New York City schools faced stark drops in math in the first release of state test scores since the COVID-19 pandemic, while reading scores remained steady.
Results from the city Education Department released on Wednesday showed a 1.6 percentage point rise in English language arts proficiency and a 7.6 point drop in math competency between 2019 and 2022, with just 38 percent of kids in grades 3-8 being proficient in the subject last year, according to data collected from third through eighth grade exam scores.
About 46 percent of students were math proficient before the pandemic and the last time the exams were given to most of the city’s schoolchildren.
First Deputy Chancellor Dan Weisberg said in a statement that the results are “complicated by the pandemic,” noting how much of an impact it particularly had on minority students.
“While results are complicated by the pandemic, the results reflect hard work by our students, families and educators during a difficult time,” Weisberg said. “They also reflect opportunity gaps and outcomes in particular for Black and Hispanic students as well as students with disabilities and English-language learners that are unacceptable.”
About 36 percent and 37 percent of Black and Hispanic students passed the English test, compared to 67 percent and 71 percent of White and Asian students. In math, 21 percent and 23 percent of Black and Hispanic students passed, while 59 percent and 68 percent White and Asian schoolkids were proficient.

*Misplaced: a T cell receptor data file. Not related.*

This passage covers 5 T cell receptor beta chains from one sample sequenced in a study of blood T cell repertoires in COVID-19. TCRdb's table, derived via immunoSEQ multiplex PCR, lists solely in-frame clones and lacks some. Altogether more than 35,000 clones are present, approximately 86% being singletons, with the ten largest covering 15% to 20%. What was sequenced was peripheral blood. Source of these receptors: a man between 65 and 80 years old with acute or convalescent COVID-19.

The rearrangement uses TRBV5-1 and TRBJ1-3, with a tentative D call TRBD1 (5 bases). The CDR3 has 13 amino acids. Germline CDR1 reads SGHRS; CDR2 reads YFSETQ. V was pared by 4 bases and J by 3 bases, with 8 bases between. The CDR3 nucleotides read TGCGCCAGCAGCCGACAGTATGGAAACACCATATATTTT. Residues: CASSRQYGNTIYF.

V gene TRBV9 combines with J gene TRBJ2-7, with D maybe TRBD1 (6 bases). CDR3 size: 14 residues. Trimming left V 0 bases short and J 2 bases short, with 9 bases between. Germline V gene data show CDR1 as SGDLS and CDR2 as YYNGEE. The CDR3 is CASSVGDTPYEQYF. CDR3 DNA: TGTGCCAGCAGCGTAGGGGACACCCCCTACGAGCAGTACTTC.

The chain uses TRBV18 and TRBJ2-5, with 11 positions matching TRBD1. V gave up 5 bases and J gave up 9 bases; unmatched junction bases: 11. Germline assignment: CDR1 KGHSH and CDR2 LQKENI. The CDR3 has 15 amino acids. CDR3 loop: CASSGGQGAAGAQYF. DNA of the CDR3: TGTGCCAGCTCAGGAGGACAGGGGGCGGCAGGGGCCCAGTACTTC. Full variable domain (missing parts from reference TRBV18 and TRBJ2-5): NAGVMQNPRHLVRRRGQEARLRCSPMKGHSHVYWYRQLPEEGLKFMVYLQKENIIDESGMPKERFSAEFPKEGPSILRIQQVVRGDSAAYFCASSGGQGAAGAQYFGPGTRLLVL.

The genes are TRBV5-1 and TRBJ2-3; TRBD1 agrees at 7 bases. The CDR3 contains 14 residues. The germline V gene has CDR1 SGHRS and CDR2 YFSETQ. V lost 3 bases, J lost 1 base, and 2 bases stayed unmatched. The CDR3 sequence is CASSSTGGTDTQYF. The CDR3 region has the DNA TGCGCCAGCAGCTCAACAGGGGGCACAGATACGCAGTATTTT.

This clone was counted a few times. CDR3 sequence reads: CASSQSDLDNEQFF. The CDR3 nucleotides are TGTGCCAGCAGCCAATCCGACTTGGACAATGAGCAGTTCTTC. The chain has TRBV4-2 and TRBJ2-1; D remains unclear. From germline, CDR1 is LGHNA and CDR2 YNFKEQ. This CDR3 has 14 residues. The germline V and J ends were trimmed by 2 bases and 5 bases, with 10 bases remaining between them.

New York educators noted that it may be difficult to truly gauge how city schoolchildren are faring, considering roughly 25 percent fewer kids took the standardized tests in the spring of 2022 compared to 2019.
“It’s really, really hard to make any claims about trends in performance,” Aaron Pallas, a professor of education at Columbia University Teachers College, told Yahoo! News. “The pandemic really disrupted that.”
The test results have Mayor Eric Adams’ critics reviving their calls he restore recent funding cuts for education. City Council members said in June they didn’t notice until after approving the city budget they had approved the reduction in school funding and passed a resolution earlier this month calling on Adams and the city’s Department of Education to restore $469 million in school funding.
“After hearing from principals and other community leaders that they need additional time to adjust to the decline in enrollment, this administration announced a package of $150 million in additional support for schools,” a spokesperson for Adams said in response. “Further, we have allocated all federal stimulus dollars to critical programs and needs. We look forward to opening our schools with the resources they need to ensure our students thrive.”
National math and reading scores appear to be even bleaker. Recent data released by the National Center for Education Statistics revealed the largest score drop in reading among 9-year-old students since 1990, and the first-ever score drop in mathematics among the same age group.
“Average scores for age 9 students in 2022 declined 5 points in reading and 7 points in mathematics compared to 2020,” the Department of Education said. “This is the largest average score decline in reading since 1990, and the first ever score decline in mathematics.”
Pandemic-related school closures not only interrupted students’ academic success, studies have found, but parents across the country have been candid about how forced at-home learning also hurt many kids’ physical and mental well-being.